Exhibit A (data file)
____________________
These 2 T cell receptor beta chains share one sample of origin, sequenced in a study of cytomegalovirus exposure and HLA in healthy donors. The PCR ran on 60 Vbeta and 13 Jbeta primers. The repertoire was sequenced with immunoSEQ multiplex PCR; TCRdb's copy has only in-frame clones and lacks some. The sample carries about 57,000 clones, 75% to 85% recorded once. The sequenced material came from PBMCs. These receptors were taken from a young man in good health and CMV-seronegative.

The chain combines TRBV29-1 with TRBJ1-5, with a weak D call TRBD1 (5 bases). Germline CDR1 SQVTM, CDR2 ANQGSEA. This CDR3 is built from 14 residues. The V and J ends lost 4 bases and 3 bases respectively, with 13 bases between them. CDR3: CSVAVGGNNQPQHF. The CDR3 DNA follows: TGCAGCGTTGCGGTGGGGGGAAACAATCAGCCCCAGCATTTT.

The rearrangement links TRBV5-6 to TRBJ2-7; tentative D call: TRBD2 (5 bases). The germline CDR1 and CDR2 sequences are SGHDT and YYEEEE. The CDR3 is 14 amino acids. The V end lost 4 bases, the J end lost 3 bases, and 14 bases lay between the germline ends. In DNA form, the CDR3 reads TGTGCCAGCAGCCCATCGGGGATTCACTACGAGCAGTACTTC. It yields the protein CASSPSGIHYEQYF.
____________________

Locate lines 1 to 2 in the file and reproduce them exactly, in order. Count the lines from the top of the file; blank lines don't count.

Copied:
These 2 T cell receptor beta chains share one sample of origin, sequenced in a study of cytomegalovirus exposure and HLA in healthy donors. The PCR ran on 60 Vbeta and 13 Jbeta primers. The repertoire was sequenced with immunoSEQ multiplex PCR; TCRdb's copy has only in-frame clones and lacks some. The sample carries about 57,000 clones, 75% to 85% recorded once. The sequenced material came from PBMCs. These receptors were taken from a young man in good health and CMV-seronegative.

The chain combines TRBV29-1 with TRBJ1-5, with a weak D call TRBD1 (5 bases). Germline CDR1 SQVTM, CDR2 ANQGSEA. This CDR3 is built from 14 residues. The V and J ends lost 4 bases and 3 bases respectively, with 13 bases between them. CDR3: CSVAVGGNNQPQHF. The CDR3 DNA follows: TGCAGCGTTGCGGTGGGGGGAAACAATCAGCCCCAGCATTTT.